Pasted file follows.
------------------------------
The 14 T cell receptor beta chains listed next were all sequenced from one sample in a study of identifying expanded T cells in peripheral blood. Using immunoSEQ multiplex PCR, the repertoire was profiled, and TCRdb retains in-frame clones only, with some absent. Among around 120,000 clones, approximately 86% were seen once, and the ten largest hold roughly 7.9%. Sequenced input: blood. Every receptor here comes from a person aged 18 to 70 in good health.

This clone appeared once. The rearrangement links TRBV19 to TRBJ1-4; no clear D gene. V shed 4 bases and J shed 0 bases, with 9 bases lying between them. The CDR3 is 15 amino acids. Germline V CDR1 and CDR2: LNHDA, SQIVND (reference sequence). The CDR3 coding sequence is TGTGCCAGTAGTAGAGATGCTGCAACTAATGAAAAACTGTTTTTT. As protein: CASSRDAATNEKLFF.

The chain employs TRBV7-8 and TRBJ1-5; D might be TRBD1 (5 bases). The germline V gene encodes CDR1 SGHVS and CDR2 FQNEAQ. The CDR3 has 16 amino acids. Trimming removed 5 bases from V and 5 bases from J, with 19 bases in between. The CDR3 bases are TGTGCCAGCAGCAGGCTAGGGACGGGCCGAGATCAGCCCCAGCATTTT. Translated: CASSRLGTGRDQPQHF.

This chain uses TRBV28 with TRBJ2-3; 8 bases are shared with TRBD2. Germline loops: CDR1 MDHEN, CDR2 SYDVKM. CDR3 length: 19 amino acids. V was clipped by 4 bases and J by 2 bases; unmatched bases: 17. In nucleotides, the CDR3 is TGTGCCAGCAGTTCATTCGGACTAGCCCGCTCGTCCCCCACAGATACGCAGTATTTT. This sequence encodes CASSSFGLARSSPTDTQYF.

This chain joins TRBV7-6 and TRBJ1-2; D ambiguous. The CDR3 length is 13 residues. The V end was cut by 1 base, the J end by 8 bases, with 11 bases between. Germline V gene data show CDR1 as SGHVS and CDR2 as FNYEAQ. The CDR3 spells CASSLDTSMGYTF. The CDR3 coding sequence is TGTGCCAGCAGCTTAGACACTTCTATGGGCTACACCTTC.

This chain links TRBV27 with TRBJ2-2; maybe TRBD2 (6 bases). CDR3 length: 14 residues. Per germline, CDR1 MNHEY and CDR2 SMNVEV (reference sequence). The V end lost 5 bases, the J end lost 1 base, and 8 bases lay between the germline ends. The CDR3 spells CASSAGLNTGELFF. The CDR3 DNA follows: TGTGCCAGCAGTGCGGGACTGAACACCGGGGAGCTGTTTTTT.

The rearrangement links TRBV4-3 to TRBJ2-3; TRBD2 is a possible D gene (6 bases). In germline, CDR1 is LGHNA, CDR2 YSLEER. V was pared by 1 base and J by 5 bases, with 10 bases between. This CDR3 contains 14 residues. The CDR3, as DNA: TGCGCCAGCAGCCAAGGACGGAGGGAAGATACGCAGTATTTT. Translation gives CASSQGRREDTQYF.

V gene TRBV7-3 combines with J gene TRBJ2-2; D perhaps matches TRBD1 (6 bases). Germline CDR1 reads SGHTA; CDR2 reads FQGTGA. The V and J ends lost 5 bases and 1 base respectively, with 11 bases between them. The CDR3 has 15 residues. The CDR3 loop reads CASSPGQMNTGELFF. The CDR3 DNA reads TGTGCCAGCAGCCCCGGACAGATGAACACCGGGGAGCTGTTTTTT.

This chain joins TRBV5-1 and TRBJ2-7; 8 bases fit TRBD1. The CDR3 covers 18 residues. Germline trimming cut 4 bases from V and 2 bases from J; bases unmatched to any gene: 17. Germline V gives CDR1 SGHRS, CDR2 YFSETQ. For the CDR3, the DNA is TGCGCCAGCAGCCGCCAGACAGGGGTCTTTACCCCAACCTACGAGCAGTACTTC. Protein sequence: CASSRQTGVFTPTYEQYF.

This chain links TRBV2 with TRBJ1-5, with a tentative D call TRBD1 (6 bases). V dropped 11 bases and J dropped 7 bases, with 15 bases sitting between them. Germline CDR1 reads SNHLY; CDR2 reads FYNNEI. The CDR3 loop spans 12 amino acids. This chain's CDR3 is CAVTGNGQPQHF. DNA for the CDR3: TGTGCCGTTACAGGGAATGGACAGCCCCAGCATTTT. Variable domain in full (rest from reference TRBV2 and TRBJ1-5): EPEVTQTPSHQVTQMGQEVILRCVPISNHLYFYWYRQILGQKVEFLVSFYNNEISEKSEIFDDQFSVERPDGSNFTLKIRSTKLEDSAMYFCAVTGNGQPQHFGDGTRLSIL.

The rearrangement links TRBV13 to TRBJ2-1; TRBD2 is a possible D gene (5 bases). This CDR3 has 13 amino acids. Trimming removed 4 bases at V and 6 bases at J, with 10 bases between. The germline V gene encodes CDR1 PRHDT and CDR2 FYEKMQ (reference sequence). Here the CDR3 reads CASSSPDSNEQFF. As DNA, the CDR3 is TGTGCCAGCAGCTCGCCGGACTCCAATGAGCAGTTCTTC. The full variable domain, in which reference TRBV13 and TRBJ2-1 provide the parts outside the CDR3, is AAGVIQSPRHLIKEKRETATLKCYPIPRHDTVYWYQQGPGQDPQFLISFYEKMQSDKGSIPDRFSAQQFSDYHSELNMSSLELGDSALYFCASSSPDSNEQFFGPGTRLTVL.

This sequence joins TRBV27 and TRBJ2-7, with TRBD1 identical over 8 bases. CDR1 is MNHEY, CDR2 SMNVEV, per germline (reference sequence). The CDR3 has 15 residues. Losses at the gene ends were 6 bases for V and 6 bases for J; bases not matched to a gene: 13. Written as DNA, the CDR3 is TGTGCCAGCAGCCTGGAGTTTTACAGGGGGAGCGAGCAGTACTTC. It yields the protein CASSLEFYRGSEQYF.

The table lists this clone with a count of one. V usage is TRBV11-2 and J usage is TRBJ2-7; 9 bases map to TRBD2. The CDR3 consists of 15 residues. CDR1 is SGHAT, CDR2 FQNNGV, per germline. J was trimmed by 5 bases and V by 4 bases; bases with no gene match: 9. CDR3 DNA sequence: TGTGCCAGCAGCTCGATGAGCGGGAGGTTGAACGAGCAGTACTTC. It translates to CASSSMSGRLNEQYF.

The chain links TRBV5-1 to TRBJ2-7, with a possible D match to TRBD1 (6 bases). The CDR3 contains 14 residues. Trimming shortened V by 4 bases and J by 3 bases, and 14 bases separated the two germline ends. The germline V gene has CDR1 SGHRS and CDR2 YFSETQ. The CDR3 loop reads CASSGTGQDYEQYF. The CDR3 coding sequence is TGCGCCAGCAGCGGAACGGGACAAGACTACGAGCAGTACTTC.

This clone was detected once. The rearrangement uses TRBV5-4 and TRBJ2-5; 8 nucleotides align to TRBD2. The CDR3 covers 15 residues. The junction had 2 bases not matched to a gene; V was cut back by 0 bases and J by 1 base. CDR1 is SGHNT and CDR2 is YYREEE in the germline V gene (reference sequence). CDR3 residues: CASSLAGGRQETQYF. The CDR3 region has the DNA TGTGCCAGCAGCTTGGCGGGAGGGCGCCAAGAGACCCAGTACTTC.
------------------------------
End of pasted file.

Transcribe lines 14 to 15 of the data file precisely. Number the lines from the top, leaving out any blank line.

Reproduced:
The chain links TRBV5-1 to TRBJ2-7, with a possible D match to TRBD1 (6 bases). The CDR3 contains 14 residues. Trimming shortened V by 4 bases and J by 3 bases, and 14 bases separated the two germline ends. The germline V gene has CDR1 SGHRS and CDR2 YFSETQ. The CDR3 loop reads CASSGTGQDYEQYF. The CDR3 coding sequence is TGCGCCAGCAGCGGAACGGGACAAGACTACGAGCAGTACTTC.

This clone was detected once. The rearrangement uses TRBV5-4 and TRBJ2-5; 8 nucleotides align to TRBD2. The CDR3 covers 15 residues. The junction had 2 bases not matched to a gene; V was cut back by 0 bases and J by 1 base. CDR1 is SGHNT and CDR2 is YYREEE in the germline V gene (reference sequence). CDR3 residues: CASSLAGGRQETQYF. The CDR3 region has the DNA TGTGCCAGCAGCTTGGCGGGAGGGCGCCAAGAGACCCAGTACTTC.